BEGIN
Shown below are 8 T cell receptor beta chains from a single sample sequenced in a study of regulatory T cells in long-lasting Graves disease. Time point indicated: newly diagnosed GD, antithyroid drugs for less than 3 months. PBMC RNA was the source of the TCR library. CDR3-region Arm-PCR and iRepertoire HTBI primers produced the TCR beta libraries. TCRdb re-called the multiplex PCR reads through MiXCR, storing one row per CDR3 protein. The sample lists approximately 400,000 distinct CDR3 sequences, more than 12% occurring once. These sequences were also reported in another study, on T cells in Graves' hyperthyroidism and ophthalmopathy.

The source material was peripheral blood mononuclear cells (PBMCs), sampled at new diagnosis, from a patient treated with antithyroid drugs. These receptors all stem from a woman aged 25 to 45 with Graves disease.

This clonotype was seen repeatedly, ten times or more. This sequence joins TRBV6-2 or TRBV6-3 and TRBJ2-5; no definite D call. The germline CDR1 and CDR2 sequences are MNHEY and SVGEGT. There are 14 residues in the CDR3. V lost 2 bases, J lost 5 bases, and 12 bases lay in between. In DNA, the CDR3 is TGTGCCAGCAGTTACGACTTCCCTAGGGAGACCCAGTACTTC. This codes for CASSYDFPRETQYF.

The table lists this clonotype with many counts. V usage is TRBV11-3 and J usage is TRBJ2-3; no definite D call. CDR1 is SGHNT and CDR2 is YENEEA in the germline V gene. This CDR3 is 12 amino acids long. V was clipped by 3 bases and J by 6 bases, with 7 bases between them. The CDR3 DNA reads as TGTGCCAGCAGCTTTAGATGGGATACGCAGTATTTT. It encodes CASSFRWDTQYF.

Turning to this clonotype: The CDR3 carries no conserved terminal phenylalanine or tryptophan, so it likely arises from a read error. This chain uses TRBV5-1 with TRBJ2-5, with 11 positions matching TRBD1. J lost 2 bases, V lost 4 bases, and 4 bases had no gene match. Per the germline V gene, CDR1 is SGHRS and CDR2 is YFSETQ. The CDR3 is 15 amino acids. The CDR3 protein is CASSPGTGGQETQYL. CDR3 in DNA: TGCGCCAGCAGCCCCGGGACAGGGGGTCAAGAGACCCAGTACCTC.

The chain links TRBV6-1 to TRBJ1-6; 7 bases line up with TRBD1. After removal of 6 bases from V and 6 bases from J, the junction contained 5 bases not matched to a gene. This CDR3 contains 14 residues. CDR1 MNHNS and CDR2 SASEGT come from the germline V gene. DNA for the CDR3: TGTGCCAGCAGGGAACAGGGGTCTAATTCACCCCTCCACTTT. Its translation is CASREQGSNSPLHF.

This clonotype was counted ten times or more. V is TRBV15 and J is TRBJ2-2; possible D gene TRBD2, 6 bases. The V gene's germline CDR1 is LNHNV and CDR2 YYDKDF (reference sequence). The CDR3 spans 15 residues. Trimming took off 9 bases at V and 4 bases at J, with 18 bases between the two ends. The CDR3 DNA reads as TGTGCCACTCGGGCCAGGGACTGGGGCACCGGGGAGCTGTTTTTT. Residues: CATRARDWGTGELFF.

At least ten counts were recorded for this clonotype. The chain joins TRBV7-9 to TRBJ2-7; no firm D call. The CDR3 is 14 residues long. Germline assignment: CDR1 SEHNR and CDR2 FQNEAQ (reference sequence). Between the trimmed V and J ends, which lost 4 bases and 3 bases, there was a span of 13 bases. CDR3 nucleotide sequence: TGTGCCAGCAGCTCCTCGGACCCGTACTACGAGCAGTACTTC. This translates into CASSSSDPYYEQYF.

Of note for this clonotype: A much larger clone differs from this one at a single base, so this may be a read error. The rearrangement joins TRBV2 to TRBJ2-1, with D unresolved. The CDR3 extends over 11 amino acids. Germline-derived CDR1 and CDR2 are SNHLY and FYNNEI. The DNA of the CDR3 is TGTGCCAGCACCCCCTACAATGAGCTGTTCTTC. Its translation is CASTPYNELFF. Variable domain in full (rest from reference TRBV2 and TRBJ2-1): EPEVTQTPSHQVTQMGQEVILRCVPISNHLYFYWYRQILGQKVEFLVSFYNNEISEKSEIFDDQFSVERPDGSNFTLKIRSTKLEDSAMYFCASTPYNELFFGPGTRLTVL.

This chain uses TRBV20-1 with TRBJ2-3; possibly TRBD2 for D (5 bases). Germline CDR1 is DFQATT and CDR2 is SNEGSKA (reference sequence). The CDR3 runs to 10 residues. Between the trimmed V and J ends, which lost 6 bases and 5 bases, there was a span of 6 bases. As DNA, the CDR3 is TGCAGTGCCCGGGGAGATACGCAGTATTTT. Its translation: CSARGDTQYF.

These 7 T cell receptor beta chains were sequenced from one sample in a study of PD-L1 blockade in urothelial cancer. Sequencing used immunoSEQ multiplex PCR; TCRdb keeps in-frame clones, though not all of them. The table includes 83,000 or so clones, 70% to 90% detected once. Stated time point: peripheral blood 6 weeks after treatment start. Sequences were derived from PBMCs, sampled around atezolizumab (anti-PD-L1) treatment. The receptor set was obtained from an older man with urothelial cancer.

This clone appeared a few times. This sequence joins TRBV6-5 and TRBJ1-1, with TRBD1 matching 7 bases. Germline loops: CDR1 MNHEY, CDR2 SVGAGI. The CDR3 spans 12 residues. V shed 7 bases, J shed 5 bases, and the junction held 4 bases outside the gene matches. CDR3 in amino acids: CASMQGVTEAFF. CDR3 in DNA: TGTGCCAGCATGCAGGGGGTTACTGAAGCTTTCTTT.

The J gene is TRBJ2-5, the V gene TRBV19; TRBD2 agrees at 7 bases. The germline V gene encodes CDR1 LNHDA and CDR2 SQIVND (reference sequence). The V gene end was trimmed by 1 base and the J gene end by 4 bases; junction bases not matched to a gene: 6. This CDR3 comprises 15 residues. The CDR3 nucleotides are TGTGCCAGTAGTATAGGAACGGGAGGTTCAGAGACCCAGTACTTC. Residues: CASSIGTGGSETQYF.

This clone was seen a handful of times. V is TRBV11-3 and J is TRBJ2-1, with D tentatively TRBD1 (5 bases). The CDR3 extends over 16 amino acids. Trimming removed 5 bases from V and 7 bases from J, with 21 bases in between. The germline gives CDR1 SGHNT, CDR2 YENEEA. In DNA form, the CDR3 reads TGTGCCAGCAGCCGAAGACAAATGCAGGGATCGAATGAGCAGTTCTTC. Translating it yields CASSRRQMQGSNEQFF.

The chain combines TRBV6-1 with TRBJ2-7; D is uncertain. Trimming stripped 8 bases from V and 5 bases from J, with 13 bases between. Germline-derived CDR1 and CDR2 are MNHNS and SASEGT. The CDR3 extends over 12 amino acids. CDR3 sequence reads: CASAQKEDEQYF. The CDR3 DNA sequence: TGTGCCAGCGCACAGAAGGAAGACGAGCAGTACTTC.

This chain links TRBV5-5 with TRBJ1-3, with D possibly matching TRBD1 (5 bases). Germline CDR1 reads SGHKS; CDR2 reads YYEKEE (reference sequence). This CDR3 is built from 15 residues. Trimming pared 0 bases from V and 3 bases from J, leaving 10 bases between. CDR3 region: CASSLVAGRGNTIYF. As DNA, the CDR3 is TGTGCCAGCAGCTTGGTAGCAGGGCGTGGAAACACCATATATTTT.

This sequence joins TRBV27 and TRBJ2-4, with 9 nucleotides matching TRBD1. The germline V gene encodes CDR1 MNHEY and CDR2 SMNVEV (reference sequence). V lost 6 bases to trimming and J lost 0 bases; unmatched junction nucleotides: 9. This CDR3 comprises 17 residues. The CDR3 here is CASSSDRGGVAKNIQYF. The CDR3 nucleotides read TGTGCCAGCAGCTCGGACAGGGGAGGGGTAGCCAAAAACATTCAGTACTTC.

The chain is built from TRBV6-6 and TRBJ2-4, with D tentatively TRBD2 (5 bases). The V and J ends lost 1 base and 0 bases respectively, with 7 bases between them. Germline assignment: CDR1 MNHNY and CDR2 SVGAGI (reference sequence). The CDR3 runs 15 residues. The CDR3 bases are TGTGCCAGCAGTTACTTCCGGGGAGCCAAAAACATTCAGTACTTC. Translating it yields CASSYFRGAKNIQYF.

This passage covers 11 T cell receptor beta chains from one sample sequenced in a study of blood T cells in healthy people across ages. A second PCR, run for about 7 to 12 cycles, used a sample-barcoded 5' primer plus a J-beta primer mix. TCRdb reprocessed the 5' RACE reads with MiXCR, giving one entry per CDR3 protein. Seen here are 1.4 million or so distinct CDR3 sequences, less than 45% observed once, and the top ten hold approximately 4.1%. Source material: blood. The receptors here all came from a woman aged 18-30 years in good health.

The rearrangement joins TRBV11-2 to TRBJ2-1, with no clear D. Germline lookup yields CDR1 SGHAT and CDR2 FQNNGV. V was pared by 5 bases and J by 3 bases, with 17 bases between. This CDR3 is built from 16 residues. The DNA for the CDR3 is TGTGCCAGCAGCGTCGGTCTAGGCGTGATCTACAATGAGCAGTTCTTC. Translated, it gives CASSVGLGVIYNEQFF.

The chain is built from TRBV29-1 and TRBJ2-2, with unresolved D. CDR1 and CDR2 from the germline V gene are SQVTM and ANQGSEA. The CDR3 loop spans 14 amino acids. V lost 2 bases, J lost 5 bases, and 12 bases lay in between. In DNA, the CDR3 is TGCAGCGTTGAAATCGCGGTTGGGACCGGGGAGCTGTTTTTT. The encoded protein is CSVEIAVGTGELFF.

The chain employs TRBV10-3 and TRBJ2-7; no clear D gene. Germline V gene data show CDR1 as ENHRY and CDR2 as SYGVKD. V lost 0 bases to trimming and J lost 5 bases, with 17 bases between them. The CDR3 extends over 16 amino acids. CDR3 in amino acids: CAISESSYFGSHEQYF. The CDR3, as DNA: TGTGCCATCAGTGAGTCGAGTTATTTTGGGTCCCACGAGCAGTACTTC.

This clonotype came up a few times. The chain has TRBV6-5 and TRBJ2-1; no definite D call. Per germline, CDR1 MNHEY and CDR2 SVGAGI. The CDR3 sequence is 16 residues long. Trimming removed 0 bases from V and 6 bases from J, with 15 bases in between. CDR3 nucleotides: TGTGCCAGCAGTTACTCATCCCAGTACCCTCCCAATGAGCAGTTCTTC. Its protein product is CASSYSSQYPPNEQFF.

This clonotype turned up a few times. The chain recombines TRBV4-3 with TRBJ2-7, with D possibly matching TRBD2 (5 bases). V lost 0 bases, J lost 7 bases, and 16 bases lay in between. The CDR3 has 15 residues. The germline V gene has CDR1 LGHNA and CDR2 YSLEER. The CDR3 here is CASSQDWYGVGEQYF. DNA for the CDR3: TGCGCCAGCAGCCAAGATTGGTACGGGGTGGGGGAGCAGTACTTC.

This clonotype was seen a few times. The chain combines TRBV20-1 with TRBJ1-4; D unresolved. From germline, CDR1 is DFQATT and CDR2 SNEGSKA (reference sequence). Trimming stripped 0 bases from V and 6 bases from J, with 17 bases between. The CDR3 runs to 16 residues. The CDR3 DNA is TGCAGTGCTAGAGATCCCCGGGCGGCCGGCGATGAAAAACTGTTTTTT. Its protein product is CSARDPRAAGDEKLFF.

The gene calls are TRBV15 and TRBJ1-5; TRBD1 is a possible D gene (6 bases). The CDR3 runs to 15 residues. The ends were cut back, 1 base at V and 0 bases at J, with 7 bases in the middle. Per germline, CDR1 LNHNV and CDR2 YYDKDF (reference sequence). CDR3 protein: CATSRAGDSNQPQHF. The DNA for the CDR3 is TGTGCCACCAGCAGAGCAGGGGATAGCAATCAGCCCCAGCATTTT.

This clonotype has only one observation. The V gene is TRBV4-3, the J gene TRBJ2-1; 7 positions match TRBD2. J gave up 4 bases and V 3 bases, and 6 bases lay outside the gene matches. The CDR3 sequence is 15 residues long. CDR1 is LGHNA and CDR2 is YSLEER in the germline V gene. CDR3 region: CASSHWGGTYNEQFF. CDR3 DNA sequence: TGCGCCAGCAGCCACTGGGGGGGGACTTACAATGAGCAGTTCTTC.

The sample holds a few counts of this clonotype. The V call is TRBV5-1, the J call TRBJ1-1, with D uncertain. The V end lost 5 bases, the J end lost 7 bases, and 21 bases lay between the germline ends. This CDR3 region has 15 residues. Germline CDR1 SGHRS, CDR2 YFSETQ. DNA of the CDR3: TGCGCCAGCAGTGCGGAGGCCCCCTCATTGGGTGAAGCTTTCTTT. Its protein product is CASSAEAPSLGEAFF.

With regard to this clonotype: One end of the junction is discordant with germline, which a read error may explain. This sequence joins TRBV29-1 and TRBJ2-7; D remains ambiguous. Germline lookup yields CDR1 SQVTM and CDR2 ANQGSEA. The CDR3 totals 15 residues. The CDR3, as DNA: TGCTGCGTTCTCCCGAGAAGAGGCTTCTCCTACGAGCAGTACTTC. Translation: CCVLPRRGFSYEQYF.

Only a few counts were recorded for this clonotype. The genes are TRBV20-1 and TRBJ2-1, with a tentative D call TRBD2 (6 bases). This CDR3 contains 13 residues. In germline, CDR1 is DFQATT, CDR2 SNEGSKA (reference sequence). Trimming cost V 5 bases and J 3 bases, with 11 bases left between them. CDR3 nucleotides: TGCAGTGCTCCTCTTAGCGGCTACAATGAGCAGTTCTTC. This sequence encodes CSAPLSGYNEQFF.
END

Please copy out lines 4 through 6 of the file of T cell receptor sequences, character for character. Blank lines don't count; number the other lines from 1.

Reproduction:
The table lists this clonotype with many counts. V usage is TRBV11-3 and J usage is TRBJ2-3; no definite D call. CDR1 is SGHNT and CDR2 is YENEEA in the germline V gene. This CDR3 is 12 amino acids long. V was clipped by 3 bases and J by 6 bases, with 7 bases between them. The CDR3 DNA reads as TGTGCCAGCAGCTTTAGATGGGATACGCAGTATTTT. It encodes CASSFRWDTQYF.

Turning to this clonotype: The CDR3 carries no conserved terminal phenylalanine or tryptophan, so it likely arises from a read error. This chain uses TRBV5-1 with TRBJ2-5, with 11 positions matching TRBD1. J lost 2 bases, V lost 4 bases, and 4 bases had no gene match. Per the germline V gene, CDR1 is SGHRS and CDR2 is YFSETQ. The CDR3 is 15 amino acids. The CDR3 protein is CASSPGTGGQETQYL. CDR3 in DNA: TGCGCCAGCAGCCCCGGGACAGGGGGTCAAGAGACCCAGTACCTC.

The chain links TRBV6-1 to TRBJ1-6; 7 bases line up with TRBD1. After removal of 6 bases from V and 6 bases from J, the junction contained 5 bases not matched to a gene. This CDR3 contains 14 residues. CDR1 MNHNS and CDR2 SASEGT come from the germline V gene. DNA for the CDR3: TGTGCCAGCAGGGAACAGGGGTCTAATTCACCCCTCCACTTT. Its translation is CASREQGSNSPLHF.